The Changing Face Of Homelessness

{mosimage}The trauma of being forced to leave home is fast becoming one of the main causes of homelessness for young people in Britain. Suddenly, teenagers with limited life experience can face being forced to sleep on sofas or the even more unforgiving environment of living on the streets. However, some organisations do offer schemes specifically designed to help these young people either return home or make positive steps in their lives.

The government is backing supported lodging schemes as well as family mediation services as it bids to reduce the numbers of homeless young people. The Foyer Federation helps more than 10,000 homeless 16 to 25 year-olds each year, including 19-year-old Amarah Miah who described the work done by the group as “overwhelming”.

Not only does the Foyer offer a place to stay, but it provides both educational and emotional support. Amarah said: “When I first left home, I felt like it was the end of world, I had nothing. From that time to now, it has been amazing. I feel like a brand new person. I am more confident and happy. God has given me a second chance.”

Explaining how the foyer helped, she said: “They made up a list of the things I needed to do and how I would achieve them. Everyone in the Foyer pushes and pushes to get where you are going and there is emotional support when I need it.” She added: “I think it is absolutely amazing. You know you are not alone and have somebody to talk to. It gives you a feeling that you cannot explain.”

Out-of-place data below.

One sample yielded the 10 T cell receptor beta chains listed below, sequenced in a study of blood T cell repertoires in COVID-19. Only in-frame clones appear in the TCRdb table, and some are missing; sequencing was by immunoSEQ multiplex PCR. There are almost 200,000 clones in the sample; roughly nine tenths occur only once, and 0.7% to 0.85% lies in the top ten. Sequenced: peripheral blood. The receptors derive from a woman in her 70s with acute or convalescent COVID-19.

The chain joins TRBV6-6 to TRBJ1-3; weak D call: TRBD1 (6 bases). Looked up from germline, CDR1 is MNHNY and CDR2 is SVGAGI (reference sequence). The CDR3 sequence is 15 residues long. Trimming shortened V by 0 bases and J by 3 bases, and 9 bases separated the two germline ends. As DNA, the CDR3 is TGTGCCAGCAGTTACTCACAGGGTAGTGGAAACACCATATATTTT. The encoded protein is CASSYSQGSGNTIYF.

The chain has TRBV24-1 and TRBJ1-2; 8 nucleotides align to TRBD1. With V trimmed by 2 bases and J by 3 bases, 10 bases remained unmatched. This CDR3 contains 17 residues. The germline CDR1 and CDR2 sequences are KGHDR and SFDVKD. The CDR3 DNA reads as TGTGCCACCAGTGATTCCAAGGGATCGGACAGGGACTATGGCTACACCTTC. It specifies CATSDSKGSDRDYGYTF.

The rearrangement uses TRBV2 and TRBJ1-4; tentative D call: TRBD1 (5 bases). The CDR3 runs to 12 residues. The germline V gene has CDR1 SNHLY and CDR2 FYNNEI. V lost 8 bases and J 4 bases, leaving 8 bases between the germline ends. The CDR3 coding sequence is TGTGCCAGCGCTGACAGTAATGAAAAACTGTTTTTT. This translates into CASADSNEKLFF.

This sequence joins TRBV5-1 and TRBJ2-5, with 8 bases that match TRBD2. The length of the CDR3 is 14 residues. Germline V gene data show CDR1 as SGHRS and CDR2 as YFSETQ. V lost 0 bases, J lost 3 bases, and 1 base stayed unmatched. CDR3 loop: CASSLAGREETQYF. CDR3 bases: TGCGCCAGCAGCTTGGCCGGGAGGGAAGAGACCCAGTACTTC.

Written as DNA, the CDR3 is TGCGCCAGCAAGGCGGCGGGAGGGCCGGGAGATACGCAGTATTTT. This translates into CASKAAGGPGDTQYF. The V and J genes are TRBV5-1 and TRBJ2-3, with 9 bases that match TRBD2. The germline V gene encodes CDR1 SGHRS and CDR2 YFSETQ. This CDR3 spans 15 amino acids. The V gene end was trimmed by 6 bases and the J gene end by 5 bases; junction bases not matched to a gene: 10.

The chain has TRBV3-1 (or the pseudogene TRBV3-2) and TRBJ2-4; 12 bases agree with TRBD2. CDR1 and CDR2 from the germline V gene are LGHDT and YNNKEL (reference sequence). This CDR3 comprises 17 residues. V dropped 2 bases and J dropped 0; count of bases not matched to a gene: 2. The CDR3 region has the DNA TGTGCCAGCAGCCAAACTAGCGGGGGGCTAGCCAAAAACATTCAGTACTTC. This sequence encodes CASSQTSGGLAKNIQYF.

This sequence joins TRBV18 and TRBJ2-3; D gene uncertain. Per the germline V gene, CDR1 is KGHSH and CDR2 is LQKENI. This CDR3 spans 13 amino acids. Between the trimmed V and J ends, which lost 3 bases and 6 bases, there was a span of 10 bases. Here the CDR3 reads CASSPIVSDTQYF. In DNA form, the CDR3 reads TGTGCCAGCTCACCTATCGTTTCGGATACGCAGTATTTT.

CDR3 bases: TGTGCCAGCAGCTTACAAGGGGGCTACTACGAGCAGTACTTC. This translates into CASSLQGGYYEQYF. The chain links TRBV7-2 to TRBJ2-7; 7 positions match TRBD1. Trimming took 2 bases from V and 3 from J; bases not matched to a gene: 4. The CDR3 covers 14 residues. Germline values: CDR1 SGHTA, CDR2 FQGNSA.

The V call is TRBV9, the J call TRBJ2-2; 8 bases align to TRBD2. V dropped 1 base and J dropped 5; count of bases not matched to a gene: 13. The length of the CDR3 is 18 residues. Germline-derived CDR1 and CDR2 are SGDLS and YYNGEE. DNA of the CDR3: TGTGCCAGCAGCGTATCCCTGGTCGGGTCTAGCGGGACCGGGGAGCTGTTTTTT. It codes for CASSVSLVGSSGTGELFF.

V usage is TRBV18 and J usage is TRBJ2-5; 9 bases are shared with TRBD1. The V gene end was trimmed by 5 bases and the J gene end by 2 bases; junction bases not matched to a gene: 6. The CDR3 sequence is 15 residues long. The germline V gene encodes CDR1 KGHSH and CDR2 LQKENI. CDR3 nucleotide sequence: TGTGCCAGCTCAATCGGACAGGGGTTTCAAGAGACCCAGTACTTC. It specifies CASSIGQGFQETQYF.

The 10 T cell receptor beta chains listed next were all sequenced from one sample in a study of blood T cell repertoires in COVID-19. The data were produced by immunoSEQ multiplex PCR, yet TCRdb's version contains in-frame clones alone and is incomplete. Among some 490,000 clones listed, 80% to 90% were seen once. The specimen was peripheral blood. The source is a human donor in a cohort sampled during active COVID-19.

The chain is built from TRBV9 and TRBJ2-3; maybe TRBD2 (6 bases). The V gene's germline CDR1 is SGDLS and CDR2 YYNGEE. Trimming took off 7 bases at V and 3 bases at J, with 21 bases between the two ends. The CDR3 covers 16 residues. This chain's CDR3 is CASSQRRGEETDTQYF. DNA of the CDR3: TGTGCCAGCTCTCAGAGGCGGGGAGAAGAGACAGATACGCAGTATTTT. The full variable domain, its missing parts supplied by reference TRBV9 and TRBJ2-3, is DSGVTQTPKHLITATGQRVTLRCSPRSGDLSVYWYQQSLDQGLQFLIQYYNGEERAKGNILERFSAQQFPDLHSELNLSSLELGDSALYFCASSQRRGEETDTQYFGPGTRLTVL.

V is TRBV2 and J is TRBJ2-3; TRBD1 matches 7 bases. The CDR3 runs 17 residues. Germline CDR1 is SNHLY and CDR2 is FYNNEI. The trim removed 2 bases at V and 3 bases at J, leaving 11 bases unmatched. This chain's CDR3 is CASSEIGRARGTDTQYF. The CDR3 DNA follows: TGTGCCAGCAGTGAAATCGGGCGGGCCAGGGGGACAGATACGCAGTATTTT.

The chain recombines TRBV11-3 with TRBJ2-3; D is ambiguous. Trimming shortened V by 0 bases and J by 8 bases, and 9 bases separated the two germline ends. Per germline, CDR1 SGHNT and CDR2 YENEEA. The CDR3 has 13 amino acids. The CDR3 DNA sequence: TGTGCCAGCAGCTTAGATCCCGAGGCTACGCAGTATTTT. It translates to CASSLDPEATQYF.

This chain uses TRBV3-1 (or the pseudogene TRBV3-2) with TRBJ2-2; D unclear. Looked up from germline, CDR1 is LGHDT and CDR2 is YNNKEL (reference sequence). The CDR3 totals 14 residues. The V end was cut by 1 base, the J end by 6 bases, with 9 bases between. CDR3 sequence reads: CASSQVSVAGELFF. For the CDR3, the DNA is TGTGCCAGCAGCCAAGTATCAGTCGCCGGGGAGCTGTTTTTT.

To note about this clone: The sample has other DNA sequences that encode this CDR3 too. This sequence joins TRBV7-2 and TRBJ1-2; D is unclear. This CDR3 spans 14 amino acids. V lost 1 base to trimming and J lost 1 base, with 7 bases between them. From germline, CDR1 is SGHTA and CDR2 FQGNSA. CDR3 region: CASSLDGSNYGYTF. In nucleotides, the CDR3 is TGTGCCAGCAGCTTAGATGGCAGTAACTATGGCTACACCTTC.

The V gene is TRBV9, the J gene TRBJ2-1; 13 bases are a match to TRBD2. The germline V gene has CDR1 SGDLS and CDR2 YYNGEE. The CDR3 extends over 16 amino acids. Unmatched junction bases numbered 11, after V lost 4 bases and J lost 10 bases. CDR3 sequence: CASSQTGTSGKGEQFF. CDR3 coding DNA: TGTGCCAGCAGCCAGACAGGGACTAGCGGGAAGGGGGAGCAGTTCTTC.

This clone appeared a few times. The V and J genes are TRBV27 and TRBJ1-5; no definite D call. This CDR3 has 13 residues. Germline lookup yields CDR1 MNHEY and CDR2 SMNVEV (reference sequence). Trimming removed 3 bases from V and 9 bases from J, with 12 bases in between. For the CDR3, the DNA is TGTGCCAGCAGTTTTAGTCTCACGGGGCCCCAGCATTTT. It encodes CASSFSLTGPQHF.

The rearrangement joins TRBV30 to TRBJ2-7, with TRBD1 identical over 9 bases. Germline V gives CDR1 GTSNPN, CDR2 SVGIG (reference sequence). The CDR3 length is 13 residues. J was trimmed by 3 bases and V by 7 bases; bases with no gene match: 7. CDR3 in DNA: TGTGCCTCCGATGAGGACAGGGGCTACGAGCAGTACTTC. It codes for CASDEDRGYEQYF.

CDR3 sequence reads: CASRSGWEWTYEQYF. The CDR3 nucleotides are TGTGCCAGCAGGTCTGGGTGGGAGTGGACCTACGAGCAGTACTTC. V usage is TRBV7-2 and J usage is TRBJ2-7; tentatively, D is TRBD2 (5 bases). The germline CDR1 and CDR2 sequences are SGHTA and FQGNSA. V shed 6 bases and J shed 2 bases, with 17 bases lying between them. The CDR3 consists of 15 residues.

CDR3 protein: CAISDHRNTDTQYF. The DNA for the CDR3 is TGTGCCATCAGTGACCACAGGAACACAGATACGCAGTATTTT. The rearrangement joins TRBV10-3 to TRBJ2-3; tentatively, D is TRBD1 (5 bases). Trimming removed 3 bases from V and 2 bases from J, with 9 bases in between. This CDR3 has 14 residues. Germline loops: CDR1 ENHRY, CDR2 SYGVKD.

Amarah, who has stayed at the Trident House Foyer in Birmingham since June 2006, has used equipment at the Foyer to help her songwriting career. In future, she wants to shoot a music video but would also like to open a youth centre for troubled teenagers.

Another person who has benefited from such a scheme is 23-year old Paul John who lives in the Ravenhead Foyer. He is due to join the Navy in the next couple of years and is currently at college studying for his first diploma in public services. Paul also has musical aspirations and is extremely impressed with the media facilities available where he stays. He said: “The great thing about living here is that you’ve got company. Depression can sink in when you’ve got nobody to talk to. Having young people my age living around me is like a breath of fresh air. It’s also good to have facilities for job searching, using the internet and you have staff to support you when you need it too.”

Another way of combating homelessness is family mediation, which attempts to prevent the problem in the first place. Eunice Dagnall, 46, from Blackpool, began to have difficulties with her daughter Hannah after she turned 16. Ms Dagnall said: “She started staying out and drinking and all kinds of stuff. It just got to the point when she (Hannah) was not listening and I realised something had to be done to stop what was happening.”

She eventually turned to mediation which has helped build bridges between mother and daughter. Ms Dagnall said: “I personally have found it incredibly helpful and supportive. “They are unbiased about things and it gives you a different perspective.” She admitted that without the service Hannah may have had to leave the family home and added that mediation services were vital. Ms Dagnall said: “There are a lot of frustrated parents who don’t know where to turn and don’t know what to do.”